The works of William Shakespeare, Volume 6 (Google eBook)

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E. Moxon, 1857
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Page 141 - The barge she sat in, like a burnish'd throne, Burn'd on the water ; the poop was beaten gold, Purple the sails, and so perfumed that The winds were love-sick with them, the oars were silver, Which to the tune of flutes kept stroke, and made The water which they beat to follow faster, As amorous of their strokes. For her own person, It beggar'd all description ; she did lie In her pavilion...
Page 52 - Good name in man and woman, dear my lord, Is the immediate jewel of their souls : Who steals my purse steals trash ; 'tis something, nothing ; 'Twas mine, 'tis his, and has been slave to thousands ; But he that filches from me my good name Robs me of that which not enriches him And makes me poor indeed.
Page 314 - Fear no more the frown o' the great: Thou art past the tyrant's stroke. Care no more to clothe and eat; To thee the reed is as the oak: The sceptre, learning, physic, must All follow this, and come to dust.
Page 596 - Shall I compare thee to a summer's day ? Thou art- more lovely and more temperate : Rough winds do shake the darling buds of May, And summer's lease hath all too short a date...
Page 91 - It is the cause, it is the cause, my soul — Let me not name it to you, you chaste stars ! — It is the cause. Yet I'll not shed her blood; Nor scar that whiter skin of hers than snow, And smooth as monumental alabaster. Yet she must die, else she'll betray more men.
Page 77 - Yet could I bear that too ; well, very well : But there, where I have garner'd up my heart ;* Where either I must live, or bear no life ; The fountain from the which my current runs, Or else dries up ; to be discarded thence ! Or keep it as a cistern, for foul toads To knot and gender in 1 — turn thy complexion there ! Patience, thou young and rose-lipp'd cherubin ; Ay, there, look grim as hell P Des.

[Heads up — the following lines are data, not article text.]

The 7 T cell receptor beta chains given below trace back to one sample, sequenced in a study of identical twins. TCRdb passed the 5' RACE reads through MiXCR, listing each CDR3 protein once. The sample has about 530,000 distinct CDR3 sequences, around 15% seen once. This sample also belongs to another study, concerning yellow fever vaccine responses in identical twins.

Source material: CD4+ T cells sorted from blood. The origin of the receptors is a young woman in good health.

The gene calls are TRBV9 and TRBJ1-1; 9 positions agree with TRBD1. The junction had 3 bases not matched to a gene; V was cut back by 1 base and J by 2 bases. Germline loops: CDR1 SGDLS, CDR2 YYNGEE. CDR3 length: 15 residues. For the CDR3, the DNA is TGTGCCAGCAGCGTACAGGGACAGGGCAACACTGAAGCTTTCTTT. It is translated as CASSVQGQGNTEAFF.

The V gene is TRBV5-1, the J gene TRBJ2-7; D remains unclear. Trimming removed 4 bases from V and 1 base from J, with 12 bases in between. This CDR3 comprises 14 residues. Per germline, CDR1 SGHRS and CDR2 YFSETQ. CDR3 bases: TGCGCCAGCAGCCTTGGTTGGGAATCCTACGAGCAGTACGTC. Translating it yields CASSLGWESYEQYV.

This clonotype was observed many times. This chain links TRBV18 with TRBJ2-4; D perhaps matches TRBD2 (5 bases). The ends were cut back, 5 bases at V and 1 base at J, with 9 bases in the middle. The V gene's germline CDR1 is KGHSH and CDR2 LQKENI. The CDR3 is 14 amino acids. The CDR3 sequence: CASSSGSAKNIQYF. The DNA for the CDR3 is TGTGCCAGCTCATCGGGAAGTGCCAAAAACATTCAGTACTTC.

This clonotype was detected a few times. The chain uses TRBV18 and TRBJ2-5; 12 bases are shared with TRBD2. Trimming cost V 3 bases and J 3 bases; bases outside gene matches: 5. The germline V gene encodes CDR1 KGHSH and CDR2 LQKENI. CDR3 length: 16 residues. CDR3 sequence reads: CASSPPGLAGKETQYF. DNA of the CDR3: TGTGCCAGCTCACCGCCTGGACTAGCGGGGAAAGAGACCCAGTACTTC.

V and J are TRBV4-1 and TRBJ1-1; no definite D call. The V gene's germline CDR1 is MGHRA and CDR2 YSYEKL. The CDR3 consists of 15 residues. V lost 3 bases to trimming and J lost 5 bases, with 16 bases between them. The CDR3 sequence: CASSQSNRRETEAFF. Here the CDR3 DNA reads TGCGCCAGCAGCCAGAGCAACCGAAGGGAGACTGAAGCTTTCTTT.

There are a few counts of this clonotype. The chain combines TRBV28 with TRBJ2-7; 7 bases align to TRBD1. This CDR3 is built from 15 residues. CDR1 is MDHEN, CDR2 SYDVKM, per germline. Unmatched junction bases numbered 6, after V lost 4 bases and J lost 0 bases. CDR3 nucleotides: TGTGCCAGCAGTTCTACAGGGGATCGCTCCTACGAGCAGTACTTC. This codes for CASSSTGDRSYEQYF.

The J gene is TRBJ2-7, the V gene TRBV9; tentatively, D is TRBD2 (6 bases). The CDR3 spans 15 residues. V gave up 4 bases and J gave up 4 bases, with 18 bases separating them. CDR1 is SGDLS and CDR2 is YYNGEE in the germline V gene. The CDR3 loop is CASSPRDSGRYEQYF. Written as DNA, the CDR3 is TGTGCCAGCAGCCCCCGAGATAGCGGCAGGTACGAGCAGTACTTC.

Page 314 - FEAR no more the heat o' the sun, Nor the furious winter's rages; Thou thy worldly task hast done, Home art gone, and ta'en thy wages. Golden lads and girls all must, As chimney-sweepers, come to dust. Fear no more the frown o...
Page 619 - Since brass, nor stone, nor earth, nor boundless sea, But sad mortality o'ersways their power, How with this rage shall beauty hold a plea, Whose action is no stronger than a flower? O! how shall summer's honey breath hold out, Against the wrackful siege of battering days, When rocks impregnable are not so stout, Nor gates of steel so strong but Time decays? O fearful meditation! where, alack, Shall Time's best jewel from Time's chest lie hid? Or what strong hand can hold his swift foot back? Or...
Page 101 - No more of that. I pray you, in your letters, When you shall these unlucky deeds relate, Speak of me as I am ; nothing extenuate, Nor set down aught in malice : then must you speak Of one that lov'd not wisely but too well ; Of one not easily jealous, but, being wrought, Perplex'd in the extreme ; of one whose hand, Like the base Indian, threw a pearl away Richer than all his tribe...
Page 31 - May the winds blow till they have waken'd death! And let the labouring bark climb hills of seas Olympus-high and duck again as low As hell's from heaven! If it were now to die, 'Twere now to be most happy; for, I fear, My soul hath her content so absolute That not another comfort like to this Succeeds in unknown fate.

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